06 April 2009

Cherry Blossom Spring

Tidal Basin
In Washington, we know it's spring when the cherry blossoms and the tourists come out. Both were in abundance this past weekend in Washington around the tidal basin. I haven't been to the area in years, and Palm Sunday seemed like an opportunity to trek into town on a warm sunny day.

Blooming cherry trees can be seen here and there around town without tripping over the tourists, baby strollers, and stepping on dogs. But there is a unique feeling in experiencing so many trees (and people) in one spot along the water. This entry is basically just a photo souvenir for my journal.

Garden Calendar:
  • Blooming: Emperor tulips, ice follies daffodils,
    korean rhododendron, lemon chiffon daffodils
  • Seedlings progress: Purple basil germinated, 7 days
  • Outdoor progress: Spinach, radish germinated, 6 days
  • Outdoor benchmark: Broccoli seedlings transplanted

Tulip Library
The National Park Service maintains a Tulip Library nearby. Well, 'maintains,' is a matter of opinion. The area consists of about 100 beds of different tulips. It helps gardeners get a good idea of what different varieties look like, as well as their bloom times. In the past, a photocopy sheet with a map listing the varieties was available from a nearby box. This year, only an empty box stood, presumably a victim of budget cuts. There are no tags or markers in the different beds, leaving one to guess what varieties are planted. I found a map online when I got home.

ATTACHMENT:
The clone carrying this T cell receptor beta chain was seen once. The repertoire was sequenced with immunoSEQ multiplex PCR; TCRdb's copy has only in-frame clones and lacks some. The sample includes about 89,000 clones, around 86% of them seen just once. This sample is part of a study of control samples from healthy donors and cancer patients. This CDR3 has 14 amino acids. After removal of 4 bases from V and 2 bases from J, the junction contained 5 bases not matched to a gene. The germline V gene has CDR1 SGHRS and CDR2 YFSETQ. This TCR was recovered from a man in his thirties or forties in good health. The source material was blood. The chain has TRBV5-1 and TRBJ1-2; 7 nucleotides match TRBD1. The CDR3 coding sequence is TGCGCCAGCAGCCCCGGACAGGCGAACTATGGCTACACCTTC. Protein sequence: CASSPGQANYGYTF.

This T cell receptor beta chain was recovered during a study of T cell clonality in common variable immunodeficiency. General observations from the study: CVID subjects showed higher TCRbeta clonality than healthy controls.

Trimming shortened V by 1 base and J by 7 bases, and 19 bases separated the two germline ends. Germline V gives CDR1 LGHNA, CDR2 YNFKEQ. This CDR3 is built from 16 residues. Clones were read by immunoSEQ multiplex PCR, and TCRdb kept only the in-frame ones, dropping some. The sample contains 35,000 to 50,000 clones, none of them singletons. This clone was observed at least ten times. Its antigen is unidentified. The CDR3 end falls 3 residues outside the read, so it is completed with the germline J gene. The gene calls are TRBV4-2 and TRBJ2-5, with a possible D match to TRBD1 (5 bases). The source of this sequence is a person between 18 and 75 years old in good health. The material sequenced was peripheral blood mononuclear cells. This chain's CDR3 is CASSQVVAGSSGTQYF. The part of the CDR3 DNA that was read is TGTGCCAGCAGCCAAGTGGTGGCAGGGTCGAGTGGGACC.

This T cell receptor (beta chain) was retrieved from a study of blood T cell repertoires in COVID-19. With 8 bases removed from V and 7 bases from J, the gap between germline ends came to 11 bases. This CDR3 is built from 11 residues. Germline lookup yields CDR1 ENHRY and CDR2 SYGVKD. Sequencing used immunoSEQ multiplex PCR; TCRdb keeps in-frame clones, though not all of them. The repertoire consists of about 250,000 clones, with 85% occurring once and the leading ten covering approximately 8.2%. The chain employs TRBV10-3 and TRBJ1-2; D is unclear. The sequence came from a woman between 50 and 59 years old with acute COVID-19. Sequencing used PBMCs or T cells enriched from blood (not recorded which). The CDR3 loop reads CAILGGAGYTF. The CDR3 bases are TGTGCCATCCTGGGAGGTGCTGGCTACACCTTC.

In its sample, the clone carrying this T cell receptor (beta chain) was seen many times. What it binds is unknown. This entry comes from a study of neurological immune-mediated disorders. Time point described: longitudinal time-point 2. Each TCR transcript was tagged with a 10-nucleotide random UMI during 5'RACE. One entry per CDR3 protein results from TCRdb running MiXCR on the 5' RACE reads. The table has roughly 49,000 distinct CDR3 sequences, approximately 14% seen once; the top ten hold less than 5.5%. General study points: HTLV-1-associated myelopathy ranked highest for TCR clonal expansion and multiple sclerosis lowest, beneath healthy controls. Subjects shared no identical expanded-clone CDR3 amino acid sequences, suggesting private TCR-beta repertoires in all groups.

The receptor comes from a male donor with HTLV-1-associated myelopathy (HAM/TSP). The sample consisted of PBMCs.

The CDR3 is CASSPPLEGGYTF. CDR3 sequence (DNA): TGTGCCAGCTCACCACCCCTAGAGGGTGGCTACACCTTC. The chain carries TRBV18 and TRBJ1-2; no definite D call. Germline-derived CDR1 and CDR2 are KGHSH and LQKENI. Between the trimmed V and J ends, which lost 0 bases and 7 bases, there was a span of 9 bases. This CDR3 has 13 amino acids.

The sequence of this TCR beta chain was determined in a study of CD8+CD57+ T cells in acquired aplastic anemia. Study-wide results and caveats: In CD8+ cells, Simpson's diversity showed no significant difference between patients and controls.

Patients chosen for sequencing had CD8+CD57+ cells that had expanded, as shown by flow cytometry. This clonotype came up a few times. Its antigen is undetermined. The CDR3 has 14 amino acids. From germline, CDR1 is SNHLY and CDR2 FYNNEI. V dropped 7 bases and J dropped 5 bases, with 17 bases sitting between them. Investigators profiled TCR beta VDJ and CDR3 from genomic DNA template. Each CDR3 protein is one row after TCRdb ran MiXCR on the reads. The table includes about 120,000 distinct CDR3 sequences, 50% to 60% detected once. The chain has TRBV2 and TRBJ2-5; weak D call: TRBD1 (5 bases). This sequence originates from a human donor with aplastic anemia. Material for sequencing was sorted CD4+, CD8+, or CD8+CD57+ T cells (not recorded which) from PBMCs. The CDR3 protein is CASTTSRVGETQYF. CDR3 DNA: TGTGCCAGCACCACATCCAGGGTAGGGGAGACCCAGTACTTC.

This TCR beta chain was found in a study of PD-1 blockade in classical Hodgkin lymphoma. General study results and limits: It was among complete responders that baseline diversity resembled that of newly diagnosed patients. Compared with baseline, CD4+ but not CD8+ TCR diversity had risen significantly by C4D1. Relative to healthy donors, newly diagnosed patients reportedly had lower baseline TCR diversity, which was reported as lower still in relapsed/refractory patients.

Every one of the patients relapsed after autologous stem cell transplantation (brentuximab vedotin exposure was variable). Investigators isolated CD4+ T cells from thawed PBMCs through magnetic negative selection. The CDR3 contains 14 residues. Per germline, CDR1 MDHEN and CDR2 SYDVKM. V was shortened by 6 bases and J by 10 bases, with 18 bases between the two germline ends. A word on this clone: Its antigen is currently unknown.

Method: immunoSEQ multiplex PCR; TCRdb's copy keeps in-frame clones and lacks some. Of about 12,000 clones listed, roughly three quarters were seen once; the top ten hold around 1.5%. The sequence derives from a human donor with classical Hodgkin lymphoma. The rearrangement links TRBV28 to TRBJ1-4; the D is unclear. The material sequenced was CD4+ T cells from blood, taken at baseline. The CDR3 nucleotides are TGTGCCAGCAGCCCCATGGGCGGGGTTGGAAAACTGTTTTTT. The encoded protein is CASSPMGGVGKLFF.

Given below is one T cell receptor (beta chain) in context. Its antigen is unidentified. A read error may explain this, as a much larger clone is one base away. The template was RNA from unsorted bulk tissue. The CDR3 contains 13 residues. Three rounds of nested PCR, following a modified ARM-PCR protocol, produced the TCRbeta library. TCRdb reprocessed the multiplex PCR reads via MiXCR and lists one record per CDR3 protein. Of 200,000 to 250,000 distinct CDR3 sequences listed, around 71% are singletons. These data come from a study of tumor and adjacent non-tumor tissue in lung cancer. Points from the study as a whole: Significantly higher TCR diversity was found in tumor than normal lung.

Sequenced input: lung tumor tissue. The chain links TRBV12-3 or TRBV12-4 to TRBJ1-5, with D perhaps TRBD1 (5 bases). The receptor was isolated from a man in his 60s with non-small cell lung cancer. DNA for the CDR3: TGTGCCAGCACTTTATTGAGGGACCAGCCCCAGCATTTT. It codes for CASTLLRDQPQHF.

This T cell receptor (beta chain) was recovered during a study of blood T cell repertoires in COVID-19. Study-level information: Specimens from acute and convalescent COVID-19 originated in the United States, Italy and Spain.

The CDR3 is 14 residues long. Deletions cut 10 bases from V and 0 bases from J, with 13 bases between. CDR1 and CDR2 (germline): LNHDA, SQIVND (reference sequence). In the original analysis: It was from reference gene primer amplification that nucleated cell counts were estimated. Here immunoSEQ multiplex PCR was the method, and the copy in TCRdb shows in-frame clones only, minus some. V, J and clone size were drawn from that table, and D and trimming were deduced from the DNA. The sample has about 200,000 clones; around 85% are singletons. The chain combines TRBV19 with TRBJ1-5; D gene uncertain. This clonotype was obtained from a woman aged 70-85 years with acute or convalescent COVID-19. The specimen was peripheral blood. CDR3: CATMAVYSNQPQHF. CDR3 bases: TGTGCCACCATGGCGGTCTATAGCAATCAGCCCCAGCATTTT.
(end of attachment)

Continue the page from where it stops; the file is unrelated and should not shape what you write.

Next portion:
Smithsonian Garden
Afterwards, my feet carried me to a few nearby Smithsonian museums. The courtyard around the Sackler Gallery was in full bloom with fritillaria, thousands of purple hyacinths, saucer magnolias, and a weeping cherry.


Nancy said...
Beautiful!! I wish is was there!! Maybe some day I will visit Washington in spring.
Kenneth Moore said...
Man, I'm almost jealous of you... One of the volunteer groups I'm in was there recycling on March 28. A bird pooped on me and it was so soggy that it was hard to see the big pencil across the water.

Maybe when I'm volunteering this weekend it'll look better, but most of the blooms will be gone!

I'm glad you got in this weekend, it was a madhouse! Did you see folks in blue volunteer shirts going around with bags and grabbers picking up cans and plastic bottles?
JIm/ArtofGardening said...
I'll be spending the week in Washington next week. Can you keep the blossoms on the trees till then?
Swimray said...
Kenneth: I didn't see any blue shirts, but did see some green shirt Park Service people just sitting in a truck. There were blue barrels around -seen in one of the photos.

Jim: Can't do. We really need to move on with the season. It's already progressing too slowly. How about I kick the dogwoods into blooming for you? We usually tell Buffaloans that they are cherry blossoms.
Jim/ArtofGardening said...
That's not very nice. If you were coming up this way, I'd keep teh snow for you.

I fell for the dogwood thing last year during my visit to DC. But this year I'm smarter.
. said...
This post is making me very nostalgic: for about ten years we came over to Alexandria every early April for a conference.
We used to cycle round the Basin below the blossoms and then all over. One year I was treated to a new bike to take home with me to the UK. A carbon fibre Trek. I felt like a princess riding around the Monuments on that beautiful machine. Nobody seemed to mind and I happily rode down flights of steps. (It was an off-road bike).Schoolbands playing, flags all fluttering in unison. Magic.
Thanks for bringing those memories to the fore.
healingmagichands said...
I've never made it to WA for cherry blossoms, but I feel like I was able to be there now that I have seen it through your camera. Thanks for sharing. Good luck in the GGW contest, too.
Swimray said...
Glad you enjoyed the visit. You will need to return the favor and provide us a trip to the show-me state through your camera.